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Singapore:  Request for an extension of time to file a notice of opposition against a Geographical Indication (“GI”) – Showing good and sufficient reason

Consorzio del Formaggio Parmigiano Reggiano v U.S. Dairy Export Council [2019] SGIPOS 12

Summary of Facts
Consorzio Del Formaggio Parmigiano Reggiano (“the Applicant”) applied to register the geographical indication (“GI”) “Parmigiano Reggiano” (“the GI Application”). The GI Application was accepted and published for opposition purposes on May 10, 2019.

The deadline to file a notice of opposition was June 21, 2019. On June 10, 2019, U.S. Dairy Export Council (“the Opponent”) requested an extension of time “for up to 6 months” to file its notice of opposition.

The Registrar objected to the Opponent’s request for an extension of time because the Opponent’s stated justification for the extension — requiring more time to prepare the evidence in support of the opposition — failed to show a good and sufficient reason for the extension. The Registrar set a hearing date for July 23, 2019 to hear argument on the request for extension.

Issues and Decision of the Registrar
At the hearing, the Registrar denied the Opponent’s request for an extension of time for several reasons.

First, the Registrar opined that the GI Application is one of the items in a list of 196 GIs (“Annex 10-A GIs”) of interest to the European Union (“EU”) as set out in Annex 10-A of the European Union-Singapore Free Trade Agreement (“EUSFTA”) made public since January 21, 2013 pursuant to a public consultation in which the Opponent participated. Furthermore, the Opponent has undertaken a worldwide series of oppositions against the GI Application. The Registrar opined that the Opponent had ample time to prepare for any possible opposition action by the deadline of June 21, 2019.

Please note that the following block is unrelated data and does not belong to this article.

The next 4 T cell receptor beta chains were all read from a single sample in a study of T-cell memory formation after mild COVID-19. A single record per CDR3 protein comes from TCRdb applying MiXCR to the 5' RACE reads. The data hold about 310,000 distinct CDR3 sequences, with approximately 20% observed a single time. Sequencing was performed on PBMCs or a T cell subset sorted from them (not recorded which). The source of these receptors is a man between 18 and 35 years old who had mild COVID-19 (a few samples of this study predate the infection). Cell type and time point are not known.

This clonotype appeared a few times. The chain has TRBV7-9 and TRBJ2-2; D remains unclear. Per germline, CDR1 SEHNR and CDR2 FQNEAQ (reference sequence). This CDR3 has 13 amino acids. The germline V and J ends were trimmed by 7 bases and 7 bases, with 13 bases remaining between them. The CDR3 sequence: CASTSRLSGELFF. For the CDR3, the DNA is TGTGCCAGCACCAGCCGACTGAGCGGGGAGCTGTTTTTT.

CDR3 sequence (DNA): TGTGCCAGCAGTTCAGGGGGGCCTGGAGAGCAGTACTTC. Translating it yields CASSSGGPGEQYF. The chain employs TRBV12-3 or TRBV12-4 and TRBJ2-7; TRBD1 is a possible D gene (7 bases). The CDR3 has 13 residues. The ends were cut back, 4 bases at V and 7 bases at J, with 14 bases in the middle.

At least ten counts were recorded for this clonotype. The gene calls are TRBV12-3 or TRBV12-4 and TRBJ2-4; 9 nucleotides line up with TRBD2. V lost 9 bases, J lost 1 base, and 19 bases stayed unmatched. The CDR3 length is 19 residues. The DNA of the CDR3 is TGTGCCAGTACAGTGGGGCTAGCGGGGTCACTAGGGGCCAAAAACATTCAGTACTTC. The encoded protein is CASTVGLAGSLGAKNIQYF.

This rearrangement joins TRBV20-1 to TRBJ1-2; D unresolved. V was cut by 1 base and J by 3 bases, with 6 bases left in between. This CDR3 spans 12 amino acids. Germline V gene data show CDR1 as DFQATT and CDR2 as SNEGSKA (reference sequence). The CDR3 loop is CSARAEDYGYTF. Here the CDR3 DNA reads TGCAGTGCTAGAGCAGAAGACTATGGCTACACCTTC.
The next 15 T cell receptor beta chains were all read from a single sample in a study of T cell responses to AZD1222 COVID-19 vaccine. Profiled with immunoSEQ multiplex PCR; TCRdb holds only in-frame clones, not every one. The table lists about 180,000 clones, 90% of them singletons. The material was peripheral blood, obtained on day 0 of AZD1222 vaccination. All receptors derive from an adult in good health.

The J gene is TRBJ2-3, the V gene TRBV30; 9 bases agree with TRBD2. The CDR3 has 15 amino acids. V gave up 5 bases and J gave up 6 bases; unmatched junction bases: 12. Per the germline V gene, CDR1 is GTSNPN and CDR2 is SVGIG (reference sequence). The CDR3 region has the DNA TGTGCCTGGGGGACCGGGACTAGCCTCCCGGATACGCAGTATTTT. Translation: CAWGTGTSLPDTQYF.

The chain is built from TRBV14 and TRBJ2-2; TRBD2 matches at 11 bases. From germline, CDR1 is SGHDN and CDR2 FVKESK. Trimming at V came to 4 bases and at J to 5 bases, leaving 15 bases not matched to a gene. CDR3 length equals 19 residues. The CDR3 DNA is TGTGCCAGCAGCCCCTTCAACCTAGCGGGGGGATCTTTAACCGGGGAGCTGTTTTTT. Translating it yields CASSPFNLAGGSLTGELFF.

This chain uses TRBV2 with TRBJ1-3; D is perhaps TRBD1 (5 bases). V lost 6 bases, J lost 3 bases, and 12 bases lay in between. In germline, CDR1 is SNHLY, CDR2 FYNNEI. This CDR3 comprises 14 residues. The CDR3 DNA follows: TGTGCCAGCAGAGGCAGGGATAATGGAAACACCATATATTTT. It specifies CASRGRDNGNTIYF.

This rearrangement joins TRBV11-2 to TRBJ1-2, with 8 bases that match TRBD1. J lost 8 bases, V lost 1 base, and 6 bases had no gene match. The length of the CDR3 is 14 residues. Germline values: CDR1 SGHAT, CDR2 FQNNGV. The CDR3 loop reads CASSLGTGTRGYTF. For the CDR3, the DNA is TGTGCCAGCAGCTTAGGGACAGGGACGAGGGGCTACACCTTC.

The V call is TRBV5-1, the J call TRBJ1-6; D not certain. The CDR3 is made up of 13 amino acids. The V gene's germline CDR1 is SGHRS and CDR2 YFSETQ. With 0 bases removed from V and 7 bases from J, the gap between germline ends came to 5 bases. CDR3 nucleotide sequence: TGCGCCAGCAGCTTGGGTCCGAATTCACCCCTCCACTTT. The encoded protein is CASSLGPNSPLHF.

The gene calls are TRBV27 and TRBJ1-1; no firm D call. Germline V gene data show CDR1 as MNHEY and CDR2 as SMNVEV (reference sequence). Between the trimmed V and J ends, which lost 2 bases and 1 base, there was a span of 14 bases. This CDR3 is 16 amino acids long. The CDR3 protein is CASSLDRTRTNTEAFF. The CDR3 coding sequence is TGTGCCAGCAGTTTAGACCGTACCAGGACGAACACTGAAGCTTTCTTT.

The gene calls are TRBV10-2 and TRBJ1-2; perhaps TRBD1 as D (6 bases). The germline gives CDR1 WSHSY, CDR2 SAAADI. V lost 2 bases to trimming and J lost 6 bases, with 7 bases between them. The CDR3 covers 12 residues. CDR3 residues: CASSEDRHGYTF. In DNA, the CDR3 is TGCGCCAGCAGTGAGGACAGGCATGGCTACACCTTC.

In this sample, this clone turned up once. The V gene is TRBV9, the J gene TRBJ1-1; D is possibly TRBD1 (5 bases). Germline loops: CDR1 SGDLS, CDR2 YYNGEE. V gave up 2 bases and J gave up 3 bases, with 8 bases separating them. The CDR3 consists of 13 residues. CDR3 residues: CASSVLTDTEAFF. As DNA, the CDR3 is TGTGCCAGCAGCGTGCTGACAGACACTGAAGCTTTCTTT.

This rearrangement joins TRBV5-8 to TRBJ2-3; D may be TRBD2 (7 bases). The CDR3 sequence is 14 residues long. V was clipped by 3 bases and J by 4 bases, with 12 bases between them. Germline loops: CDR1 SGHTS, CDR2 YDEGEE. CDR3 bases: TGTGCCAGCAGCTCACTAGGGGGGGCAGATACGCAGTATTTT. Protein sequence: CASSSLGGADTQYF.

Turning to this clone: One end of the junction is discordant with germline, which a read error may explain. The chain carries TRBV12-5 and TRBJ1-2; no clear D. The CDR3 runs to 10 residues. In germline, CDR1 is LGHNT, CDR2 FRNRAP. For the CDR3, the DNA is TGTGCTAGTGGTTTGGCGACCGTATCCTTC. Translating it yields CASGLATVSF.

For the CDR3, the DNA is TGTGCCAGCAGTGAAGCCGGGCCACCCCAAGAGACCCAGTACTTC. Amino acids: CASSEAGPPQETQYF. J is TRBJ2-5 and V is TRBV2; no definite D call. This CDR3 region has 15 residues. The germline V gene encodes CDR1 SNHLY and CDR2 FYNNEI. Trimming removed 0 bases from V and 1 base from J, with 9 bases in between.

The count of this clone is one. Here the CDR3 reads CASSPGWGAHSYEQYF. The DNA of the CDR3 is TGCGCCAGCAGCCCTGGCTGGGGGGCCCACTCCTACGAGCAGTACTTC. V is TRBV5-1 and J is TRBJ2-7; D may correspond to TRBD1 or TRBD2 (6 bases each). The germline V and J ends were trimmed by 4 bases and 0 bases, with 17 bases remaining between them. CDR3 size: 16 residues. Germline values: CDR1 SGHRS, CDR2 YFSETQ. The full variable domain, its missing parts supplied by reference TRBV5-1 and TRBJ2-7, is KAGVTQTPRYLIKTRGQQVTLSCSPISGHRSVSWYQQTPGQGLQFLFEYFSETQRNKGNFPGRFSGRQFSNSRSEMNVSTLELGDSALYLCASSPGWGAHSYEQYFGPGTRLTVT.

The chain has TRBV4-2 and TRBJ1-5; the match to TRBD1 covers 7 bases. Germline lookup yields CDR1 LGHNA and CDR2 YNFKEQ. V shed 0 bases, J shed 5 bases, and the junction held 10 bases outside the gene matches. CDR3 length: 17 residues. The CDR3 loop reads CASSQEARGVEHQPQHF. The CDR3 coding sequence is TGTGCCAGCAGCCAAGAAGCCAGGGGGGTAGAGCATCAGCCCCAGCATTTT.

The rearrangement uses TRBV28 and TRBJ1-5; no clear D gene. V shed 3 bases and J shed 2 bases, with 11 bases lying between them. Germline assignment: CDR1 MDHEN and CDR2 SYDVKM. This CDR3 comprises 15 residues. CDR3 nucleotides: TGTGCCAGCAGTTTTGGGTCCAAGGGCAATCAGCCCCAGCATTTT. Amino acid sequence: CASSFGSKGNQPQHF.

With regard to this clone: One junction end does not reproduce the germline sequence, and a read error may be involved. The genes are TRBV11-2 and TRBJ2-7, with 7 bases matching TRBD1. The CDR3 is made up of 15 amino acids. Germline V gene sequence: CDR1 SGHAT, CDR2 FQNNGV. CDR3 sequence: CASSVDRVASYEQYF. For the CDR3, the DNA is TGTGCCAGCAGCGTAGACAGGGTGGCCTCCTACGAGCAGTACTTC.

Second, the Registrar reasoned that an extension of time could potentially delay the application of the EUSFTA and hinder Singapore companies from enjoying the benefits conferred by the EUSFTA.

Third, the Opponent’s objection was not to the GI Application (namely, “Parmigiano Reggiano”) itself but to a possible translation (namely, “parmesan”). The Registrar was of the view that an objection to a possible translation of a GI is not one of the grounds for refusal of a GI, which are set out in Section 41 of the Geographical Indications Act (“GIA”). It follows that the opposition, if allowed to proceed, would fail. Instead, the Opponent should have requested a qualification pursuant to Section 46 of the GIA which stipulates that any person (i.e., the Applicant or a third party) may request to qualify the rights of a registered GI in relation to (i) any name contained in the GI; or (ii) any term which may be a possible translation of the GI. A qualification of the rights may be useful to clarify the boundary between what is protected by the GI registration and what is available for use by third parties in relation to the GI.

Accordingly, the Registrar held that the Opponent had failed to show a “good and sufficient reason” for the requested extension of the time and denied the request. Consequently, the GI Application proceeded to registration.

By: Gladys Mirandah and Denise Mirandah

A version of this article was first published in Innovate Magazine of AIPLA. For more information, please visit https://www.aipla.org/.